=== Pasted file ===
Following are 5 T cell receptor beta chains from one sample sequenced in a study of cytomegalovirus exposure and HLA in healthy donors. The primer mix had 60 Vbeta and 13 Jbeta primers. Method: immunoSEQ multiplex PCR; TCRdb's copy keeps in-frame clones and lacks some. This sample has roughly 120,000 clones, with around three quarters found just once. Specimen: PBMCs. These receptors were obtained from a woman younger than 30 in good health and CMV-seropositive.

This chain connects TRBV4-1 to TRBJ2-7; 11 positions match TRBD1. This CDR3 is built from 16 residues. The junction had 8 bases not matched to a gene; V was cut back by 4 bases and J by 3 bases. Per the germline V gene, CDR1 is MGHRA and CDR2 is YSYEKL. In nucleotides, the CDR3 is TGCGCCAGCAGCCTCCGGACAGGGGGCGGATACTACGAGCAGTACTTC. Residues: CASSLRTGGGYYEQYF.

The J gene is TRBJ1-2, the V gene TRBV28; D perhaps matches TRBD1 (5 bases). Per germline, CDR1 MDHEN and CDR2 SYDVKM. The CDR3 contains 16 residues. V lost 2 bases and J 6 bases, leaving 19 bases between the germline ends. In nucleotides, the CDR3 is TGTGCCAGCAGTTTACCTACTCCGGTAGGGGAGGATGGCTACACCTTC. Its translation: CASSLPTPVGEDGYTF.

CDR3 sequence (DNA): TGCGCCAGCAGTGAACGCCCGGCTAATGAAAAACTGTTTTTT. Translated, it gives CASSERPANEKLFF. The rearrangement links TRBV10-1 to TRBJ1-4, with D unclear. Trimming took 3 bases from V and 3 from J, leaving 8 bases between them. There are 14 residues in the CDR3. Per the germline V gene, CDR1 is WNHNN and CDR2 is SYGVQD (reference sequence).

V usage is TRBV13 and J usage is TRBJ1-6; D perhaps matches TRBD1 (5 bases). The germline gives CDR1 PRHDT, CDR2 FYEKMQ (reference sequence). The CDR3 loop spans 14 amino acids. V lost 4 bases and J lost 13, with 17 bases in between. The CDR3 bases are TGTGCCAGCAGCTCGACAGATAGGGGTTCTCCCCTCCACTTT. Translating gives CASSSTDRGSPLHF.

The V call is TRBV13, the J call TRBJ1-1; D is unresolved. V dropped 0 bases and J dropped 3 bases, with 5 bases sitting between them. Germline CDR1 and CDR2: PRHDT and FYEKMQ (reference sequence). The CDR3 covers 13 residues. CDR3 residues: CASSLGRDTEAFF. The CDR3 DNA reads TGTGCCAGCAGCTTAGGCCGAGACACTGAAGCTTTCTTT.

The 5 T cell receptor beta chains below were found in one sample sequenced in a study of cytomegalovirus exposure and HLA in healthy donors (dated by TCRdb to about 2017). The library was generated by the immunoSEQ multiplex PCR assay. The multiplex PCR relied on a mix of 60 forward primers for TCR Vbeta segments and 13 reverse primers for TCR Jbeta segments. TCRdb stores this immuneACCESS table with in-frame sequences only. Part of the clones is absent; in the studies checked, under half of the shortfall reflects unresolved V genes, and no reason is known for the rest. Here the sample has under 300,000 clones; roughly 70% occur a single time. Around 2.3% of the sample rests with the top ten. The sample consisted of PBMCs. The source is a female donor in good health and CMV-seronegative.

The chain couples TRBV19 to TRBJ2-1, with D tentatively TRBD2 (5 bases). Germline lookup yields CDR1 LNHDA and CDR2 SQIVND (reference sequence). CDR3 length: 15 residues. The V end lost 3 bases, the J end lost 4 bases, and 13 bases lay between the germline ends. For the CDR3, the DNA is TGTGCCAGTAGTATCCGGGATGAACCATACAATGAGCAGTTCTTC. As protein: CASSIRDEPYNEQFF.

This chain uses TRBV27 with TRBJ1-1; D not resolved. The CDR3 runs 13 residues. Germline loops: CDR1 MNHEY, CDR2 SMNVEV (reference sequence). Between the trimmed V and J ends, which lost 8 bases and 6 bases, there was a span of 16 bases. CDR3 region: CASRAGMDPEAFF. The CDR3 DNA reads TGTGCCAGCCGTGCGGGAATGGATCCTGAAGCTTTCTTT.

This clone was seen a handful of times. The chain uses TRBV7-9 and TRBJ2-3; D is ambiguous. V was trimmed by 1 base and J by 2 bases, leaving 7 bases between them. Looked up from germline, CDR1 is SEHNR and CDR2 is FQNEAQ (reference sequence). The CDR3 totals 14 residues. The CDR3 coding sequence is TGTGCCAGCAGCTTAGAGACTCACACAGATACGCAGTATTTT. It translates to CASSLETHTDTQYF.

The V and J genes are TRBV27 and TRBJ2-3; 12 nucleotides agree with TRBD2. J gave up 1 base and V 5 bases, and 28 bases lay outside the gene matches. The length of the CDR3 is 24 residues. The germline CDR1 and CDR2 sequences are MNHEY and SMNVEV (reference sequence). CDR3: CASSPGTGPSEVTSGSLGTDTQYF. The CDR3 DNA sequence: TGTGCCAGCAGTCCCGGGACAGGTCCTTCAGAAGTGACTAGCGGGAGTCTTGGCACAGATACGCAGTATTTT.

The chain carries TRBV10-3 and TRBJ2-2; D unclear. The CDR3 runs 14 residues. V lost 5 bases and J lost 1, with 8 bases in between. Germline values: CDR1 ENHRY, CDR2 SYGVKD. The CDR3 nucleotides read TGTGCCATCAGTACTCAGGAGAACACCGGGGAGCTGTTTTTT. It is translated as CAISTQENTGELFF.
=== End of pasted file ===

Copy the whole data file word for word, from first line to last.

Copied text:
Following are 5 T cell receptor beta chains from one sample sequenced in a study of cytomegalovirus exposure and HLA in healthy donors. The primer mix had 60 Vbeta and 13 Jbeta primers. Method: immunoSEQ multiplex PCR; TCRdb's copy keeps in-frame clones and lacks some. This sample has roughly 120,000 clones, with around three quarters found just once. Specimen: PBMCs. These receptors were obtained from a woman younger than 30 in good health and CMV-seropositive.

This chain connects TRBV4-1 to TRBJ2-7; 11 positions match TRBD1. This CDR3 is built from 16 residues. The junction had 8 bases not matched to a gene; V was cut back by 4 bases and J by 3 bases. Per the germline V gene, CDR1 is MGHRA and CDR2 is YSYEKL. In nucleotides, the CDR3 is TGCGCCAGCAGCCTCCGGACAGGGGGCGGATACTACGAGCAGTACTTC. Residues: CASSLRTGGGYYEQYF.

The J gene is TRBJ1-2, the V gene TRBV28; D perhaps matches TRBD1 (5 bases). Per germline, CDR1 MDHEN and CDR2 SYDVKM. The CDR3 contains 16 residues. V lost 2 bases and J 6 bases, leaving 19 bases between the germline ends. In nucleotides, the CDR3 is TGTGCCAGCAGTTTACCTACTCCGGTAGGGGAGGATGGCTACACCTTC. Its translation: CASSLPTPVGEDGYTF.

CDR3 sequence (DNA): TGCGCCAGCAGTGAACGCCCGGCTAATGAAAAACTGTTTTTT. Translated, it gives CASSERPANEKLFF. The rearrangement links TRBV10-1 to TRBJ1-4, with D unclear. Trimming took 3 bases from V and 3 from J, leaving 8 bases between them. There are 14 residues in the CDR3. Per the germline V gene, CDR1 is WNHNN and CDR2 is SYGVQD (reference sequence).

V usage is TRBV13 and J usage is TRBJ1-6; D perhaps matches TRBD1 (5 bases). The germline gives CDR1 PRHDT, CDR2 FYEKMQ (reference sequence). The CDR3 loop spans 14 amino acids. V lost 4 bases and J lost 13, with 17 bases in between. The CDR3 bases are TGTGCCAGCAGCTCGACAGATAGGGGTTCTCCCCTCCACTTT. Translating gives CASSSTDRGSPLHF.

The V call is TRBV13, the J call TRBJ1-1; D is unresolved. V dropped 0 bases and J dropped 3 bases, with 5 bases sitting between them. Germline CDR1 and CDR2: PRHDT and FYEKMQ (reference sequence). The CDR3 covers 13 residues. CDR3 residues: CASSLGRDTEAFF. The CDR3 DNA reads TGTGCCAGCAGCTTAGGCCGAGACACTGAAGCTTTCTTT.

The 5 T cell receptor beta chains below were found in one sample sequenced in a study of cytomegalovirus exposure and HLA in healthy donors (dated by TCRdb to about 2017). The library was generated by the immunoSEQ multiplex PCR assay. The multiplex PCR relied on a mix of 60 forward primers for TCR Vbeta segments and 13 reverse primers for TCR Jbeta segments. TCRdb stores this immuneACCESS table with in-frame sequences only. Part of the clones is absent; in the studies checked, under half of the shortfall reflects unresolved V genes, and no reason is known for the rest. Here the sample has under 300,000 clones; roughly 70% occur a single time. Around 2.3% of the sample rests with the top ten. The sample consisted of PBMCs. The source is a female donor in good health and CMV-seronegative.

The chain couples TRBV19 to TRBJ2-1, with D tentatively TRBD2 (5 bases). Germline lookup yields CDR1 LNHDA and CDR2 SQIVND (reference sequence). CDR3 length: 15 residues. The V end lost 3 bases, the J end lost 4 bases, and 13 bases lay between the germline ends. For the CDR3, the DNA is TGTGCCAGTAGTATCCGGGATGAACCATACAATGAGCAGTTCTTC. As protein: CASSIRDEPYNEQFF.

This chain uses TRBV27 with TRBJ1-1; D not resolved. The CDR3 runs 13 residues. Germline loops: CDR1 MNHEY, CDR2 SMNVEV (reference sequence). Between the trimmed V and J ends, which lost 8 bases and 6 bases, there was a span of 16 bases. CDR3 region: CASRAGMDPEAFF. The CDR3 DNA reads TGTGCCAGCCGTGCGGGAATGGATCCTGAAGCTTTCTTT.

This clone was seen a handful of times. The chain uses TRBV7-9 and TRBJ2-3; D is ambiguous. V was trimmed by 1 base and J by 2 bases, leaving 7 bases between them. Looked up from germline, CDR1 is SEHNR and CDR2 is FQNEAQ (reference sequence). The CDR3 totals 14 residues. The CDR3 coding sequence is TGTGCCAGCAGCTTAGAGACTCACACAGATACGCAGTATTTT. It translates to CASSLETHTDTQYF.

The V and J genes are TRBV27 and TRBJ2-3; 12 nucleotides agree with TRBD2. J gave up 1 base and V 5 bases, and 28 bases lay outside the gene matches. The length of the CDR3 is 24 residues. The germline CDR1 and CDR2 sequences are MNHEY and SMNVEV (reference sequence). CDR3: CASSPGTGPSEVTSGSLGTDTQYF. The CDR3 DNA sequence: TGTGCCAGCAGTCCCGGGACAGGTCCTTCAGAAGTGACTAGCGGGAGTCTTGGCACAGATACGCAGTATTTT.

The chain carries TRBV10-3 and TRBJ2-2; D unclear. The CDR3 runs 14 residues. V lost 5 bases and J lost 1, with 8 bases in between. Germline values: CDR1 ENHRY, CDR2 SYGVKD. The CDR3 nucleotides read TGTGCCATCAGTACTCAGGAGAACACCGGGGAGCTGTTTTTT. It is translated as CAISTQENTGELFF.